Tomato Tartine Recipe


A magnificent harvest moon ushered in autumn last night. Though, with today's 93-degree weather forecast, you'd hardly know it. I'm still reveling in late summer produce and sunny afternoons. The Urbana farmers market is one of the great benefits to my new town. It feels like more of a community event than the hurried Chicago markets I am familiar with. Strangers stop to say hello, there are nutrition education games for children, and booths with information on various community services.  It has been nice to run into professors and classmates, and even an old friend from Chicago who works on a local organic farm.


I have to admit I had forgotten how busy an academic schedule can be. It is certainly a nice reprieve from the monotonous daily grind of the last few years, but free time is scarce. I am taking four classes and working 22 hours a week - so to be fair it's not just coursework on my plate. A few readers have emailed to ask about the courses I am taking this semester. I am currently enrolled in Information Organization and Access, Reference and Information Services, Administration and Use of Archival Materials, and Rare Books and Manuscripts. I have also started as a technology volunteer at the Urbana Free Library and I was recently elected (without stiff competition) the Vice-President of the ALA Student Chapter.

It is in my character to thrive when slightly over-extended, though my days rarely feel calm. I am woefully behind on correspondence and photo editing, and I'm embarrassed to admit that I have over 1,000 posts waiting idly in Google Reader.

While I have made some wonderful meals over the last month, my most frequent has been this simple open-face sandwich that barely needs a recipe. It is a quick lunch for a busy afternoon and a great way to enjoy the unique character of different heirloom tomato varieties. I used green zebras in the photo posted here.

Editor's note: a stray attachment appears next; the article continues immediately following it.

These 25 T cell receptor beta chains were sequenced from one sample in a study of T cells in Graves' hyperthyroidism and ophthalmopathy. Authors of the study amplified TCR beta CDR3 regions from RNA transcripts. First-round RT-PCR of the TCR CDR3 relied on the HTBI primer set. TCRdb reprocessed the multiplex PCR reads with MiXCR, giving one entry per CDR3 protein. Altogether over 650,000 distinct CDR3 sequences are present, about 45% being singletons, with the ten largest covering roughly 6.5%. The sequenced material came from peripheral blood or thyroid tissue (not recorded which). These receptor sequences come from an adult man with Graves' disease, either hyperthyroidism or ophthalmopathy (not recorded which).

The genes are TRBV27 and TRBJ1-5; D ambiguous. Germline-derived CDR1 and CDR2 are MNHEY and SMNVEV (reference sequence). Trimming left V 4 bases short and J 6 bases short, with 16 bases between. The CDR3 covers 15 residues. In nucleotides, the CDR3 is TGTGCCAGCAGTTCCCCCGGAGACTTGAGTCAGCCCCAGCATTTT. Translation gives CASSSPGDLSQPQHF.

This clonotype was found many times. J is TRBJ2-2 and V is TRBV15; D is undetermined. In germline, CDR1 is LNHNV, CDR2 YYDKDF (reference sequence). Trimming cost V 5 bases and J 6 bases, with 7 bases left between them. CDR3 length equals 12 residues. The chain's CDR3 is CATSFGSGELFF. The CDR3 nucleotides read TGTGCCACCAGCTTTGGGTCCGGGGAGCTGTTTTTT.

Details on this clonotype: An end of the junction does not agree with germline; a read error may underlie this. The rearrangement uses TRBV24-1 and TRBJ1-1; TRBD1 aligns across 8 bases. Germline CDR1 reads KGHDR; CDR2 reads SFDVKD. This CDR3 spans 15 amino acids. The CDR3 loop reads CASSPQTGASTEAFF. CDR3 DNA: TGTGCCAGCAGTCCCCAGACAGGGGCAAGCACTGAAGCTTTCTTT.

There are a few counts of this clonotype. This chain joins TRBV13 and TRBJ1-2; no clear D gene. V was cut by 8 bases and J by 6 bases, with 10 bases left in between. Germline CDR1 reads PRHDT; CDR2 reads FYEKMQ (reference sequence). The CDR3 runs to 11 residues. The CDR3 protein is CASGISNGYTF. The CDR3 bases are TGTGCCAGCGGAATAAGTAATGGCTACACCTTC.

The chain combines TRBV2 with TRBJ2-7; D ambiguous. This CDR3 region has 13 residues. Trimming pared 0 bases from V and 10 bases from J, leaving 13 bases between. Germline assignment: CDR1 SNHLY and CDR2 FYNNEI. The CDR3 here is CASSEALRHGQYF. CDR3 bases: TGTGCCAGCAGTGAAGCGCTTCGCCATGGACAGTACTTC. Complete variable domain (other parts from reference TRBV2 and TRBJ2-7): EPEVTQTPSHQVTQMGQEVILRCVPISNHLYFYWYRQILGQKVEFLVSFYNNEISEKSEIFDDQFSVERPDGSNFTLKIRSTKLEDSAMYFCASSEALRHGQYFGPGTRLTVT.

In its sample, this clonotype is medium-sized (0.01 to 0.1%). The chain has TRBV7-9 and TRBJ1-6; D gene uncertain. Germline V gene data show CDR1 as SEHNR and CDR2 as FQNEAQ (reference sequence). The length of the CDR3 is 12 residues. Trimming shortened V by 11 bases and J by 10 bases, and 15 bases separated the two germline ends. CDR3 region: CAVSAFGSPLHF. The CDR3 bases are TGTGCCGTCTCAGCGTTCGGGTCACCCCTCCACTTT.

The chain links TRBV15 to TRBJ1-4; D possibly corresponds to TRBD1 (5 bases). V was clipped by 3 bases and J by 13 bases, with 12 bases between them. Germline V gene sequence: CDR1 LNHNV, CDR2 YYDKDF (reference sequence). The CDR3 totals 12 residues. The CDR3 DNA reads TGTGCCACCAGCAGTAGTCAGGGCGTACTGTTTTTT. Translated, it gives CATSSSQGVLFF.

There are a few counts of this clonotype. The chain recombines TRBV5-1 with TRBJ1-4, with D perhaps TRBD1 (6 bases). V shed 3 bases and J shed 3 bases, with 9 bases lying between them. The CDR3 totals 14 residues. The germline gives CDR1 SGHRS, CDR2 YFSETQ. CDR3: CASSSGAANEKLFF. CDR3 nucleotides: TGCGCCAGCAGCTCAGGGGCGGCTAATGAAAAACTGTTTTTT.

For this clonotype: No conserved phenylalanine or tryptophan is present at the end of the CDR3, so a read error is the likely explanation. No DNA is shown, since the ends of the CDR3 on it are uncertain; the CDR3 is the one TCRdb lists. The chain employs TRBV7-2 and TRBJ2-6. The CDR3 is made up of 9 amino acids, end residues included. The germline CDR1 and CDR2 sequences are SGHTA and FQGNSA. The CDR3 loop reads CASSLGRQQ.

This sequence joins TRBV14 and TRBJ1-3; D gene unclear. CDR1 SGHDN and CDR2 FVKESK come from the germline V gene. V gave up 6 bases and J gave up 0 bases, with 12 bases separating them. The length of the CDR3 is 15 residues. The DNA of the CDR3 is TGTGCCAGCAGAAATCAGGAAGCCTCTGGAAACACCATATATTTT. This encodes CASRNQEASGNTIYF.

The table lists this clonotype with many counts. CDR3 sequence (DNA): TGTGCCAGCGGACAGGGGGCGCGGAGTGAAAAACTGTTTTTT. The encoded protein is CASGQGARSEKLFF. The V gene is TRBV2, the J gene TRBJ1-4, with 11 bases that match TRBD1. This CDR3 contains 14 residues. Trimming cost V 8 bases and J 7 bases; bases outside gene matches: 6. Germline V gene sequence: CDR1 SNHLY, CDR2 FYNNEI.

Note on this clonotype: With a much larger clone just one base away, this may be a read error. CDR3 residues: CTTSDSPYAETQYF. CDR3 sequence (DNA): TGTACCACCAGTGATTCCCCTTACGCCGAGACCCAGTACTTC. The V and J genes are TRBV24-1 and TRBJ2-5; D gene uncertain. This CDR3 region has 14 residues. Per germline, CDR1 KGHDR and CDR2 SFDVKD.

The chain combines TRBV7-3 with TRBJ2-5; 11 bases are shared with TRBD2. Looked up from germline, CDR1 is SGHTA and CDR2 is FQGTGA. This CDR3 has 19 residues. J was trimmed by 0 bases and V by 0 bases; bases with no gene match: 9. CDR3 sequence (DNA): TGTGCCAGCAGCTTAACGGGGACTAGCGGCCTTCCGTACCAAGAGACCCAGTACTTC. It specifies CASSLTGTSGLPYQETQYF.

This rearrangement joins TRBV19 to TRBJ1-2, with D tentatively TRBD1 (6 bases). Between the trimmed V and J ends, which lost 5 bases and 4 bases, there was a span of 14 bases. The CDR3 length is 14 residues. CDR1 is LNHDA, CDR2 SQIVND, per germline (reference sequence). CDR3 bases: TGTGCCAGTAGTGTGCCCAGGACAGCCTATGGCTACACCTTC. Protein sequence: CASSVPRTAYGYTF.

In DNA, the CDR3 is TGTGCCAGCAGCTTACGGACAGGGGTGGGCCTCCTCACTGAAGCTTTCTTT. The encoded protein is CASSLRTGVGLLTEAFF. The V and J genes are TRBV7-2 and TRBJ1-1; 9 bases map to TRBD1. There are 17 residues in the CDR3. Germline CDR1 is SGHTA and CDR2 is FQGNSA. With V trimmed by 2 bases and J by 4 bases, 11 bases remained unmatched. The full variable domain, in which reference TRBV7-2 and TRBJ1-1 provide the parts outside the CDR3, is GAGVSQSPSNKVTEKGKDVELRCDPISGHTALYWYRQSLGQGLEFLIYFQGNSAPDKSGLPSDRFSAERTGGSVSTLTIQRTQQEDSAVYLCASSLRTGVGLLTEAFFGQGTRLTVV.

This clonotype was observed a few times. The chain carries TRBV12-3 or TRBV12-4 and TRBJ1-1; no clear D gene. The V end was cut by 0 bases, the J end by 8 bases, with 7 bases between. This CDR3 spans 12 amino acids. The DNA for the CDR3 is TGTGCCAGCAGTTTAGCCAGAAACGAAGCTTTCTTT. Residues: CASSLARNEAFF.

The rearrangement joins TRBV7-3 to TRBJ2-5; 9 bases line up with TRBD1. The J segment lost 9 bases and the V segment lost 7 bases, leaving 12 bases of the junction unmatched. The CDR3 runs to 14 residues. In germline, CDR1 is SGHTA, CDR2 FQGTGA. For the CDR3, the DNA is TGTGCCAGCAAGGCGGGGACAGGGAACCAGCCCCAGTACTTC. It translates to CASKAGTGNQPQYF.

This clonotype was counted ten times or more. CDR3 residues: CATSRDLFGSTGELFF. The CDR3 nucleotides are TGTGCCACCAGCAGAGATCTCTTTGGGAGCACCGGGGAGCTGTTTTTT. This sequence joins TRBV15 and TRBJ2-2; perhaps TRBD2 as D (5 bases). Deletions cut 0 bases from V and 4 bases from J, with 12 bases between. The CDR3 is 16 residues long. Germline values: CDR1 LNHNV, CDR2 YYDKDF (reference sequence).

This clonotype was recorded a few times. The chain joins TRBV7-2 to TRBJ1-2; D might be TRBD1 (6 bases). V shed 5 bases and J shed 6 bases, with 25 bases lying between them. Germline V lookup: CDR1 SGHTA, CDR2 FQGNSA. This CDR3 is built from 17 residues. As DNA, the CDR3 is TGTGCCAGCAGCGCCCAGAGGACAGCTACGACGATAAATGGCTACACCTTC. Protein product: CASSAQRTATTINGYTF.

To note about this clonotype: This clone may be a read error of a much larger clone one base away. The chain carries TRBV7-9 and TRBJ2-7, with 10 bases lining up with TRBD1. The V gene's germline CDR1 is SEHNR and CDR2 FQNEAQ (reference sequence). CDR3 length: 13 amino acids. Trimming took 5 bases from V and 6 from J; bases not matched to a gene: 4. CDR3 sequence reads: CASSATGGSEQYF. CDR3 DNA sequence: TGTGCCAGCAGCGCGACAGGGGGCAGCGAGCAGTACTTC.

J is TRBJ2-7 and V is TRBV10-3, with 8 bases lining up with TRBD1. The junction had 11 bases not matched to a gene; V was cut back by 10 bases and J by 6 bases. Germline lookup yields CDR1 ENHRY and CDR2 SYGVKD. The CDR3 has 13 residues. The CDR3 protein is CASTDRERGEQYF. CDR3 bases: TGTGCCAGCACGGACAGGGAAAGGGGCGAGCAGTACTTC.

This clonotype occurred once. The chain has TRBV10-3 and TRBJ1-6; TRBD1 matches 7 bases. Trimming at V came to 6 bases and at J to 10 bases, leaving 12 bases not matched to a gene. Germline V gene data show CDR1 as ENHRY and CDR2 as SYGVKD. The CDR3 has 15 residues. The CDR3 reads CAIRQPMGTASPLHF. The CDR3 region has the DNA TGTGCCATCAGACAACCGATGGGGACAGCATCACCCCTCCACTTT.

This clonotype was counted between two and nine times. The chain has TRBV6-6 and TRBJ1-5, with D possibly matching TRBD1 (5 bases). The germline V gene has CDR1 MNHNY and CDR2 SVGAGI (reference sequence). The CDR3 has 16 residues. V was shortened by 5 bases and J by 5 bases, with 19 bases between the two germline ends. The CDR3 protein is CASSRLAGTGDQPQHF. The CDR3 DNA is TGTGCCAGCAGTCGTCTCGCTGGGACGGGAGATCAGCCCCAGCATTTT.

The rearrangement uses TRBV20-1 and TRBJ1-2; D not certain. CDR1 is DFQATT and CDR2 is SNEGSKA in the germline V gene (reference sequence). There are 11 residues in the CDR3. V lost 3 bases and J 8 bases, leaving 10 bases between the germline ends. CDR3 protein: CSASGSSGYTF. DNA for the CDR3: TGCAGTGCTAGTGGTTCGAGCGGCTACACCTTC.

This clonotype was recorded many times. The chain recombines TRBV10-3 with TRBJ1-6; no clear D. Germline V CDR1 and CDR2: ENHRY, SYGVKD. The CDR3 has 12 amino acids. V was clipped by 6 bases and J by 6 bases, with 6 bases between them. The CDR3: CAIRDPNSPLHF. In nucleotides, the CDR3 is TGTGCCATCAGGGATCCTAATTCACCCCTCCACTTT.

Tomato Tartine


1 medium, flavorful tomato
2 slices of thick, crusty bread
2 Tbl mayonnaise*
good quality sea salt*
fresh ground black pepper
fresh thyme leaves


Toast the bread slices and spread with mayonnaise.  Slice the tomatoes 1/4-inch thick and arrange in an even layer over the mayonnaise. Add salt and pepper to taste. Finish with the leaves from a few sprigs of fresh thyme (or any other herb you have on hand). Serve while the toast is still warm.

*This is a great lunch to make in a pinch with ingredients you have on hand. But it is extra special with homemade mayonnaise. If you are new to making your own mayonnaise, I would recommend Molly's lovely recipe.  This is also a great dish to use any fancy finishing salts you have stocked away.  My dear friend Harold gave me a box of Ilocano Asin sea salt recently and this was the perfect way to use some of it.

Thyme Cream Biscuits

Thyme Biscuits

Growing up in Woodstock, our house had lilac trees and lily of the valley outside our kitchen window. The flowers were a common addition to our table and remain two of my favorites. The Chicago apartment I live in now has a gorgeous and well-tended backyard, and I was delighted this spring when lilacs and lily of the valley emerged as the primary aromatics. Their heady spring perfume reminds me of that old house and my childhood on Jefferson Street. 

I spent Saturday at a work-related conference and most of Sunday tackling items on my to-do-list.  In the past few weeks I have revived my weekend baking routine and I wanted to put something in the oven even if I was a bit short on time. I had book-marked this recipe for Thyme-Maple Cream Biscuits from the March 2009 issue of Gourmet Magazine and they seemed like the perfect project. 

Thyme Cream Biscuits

Adapted from Gourmet


2 C cake flour (not self-rising)
1 Tbl baking powder
1/2 tsp salt
1 1/4 C heavy cream
4 1/2 tsp fresh thyme
1 Tbl pure maple syrup


Preheat oven to 425F and line a baking sheet with a Silpat mat or parchment.

In a large bowl, combine the flour, baking powder and salt. In a small bowl, combine the cream, thyme and maple syrup. Add the wet ingredients to the dry ingredients and stir until just combined.

Turn onto a lightly floured counter and lightly press the dough until it is half an inch thick. Cut into approximately one and a half inch squares or cut using a similarly sized cookie cutter. Place the biscuits an inch apart on the baking sheet and bake for about 15 minutes or until golden brown.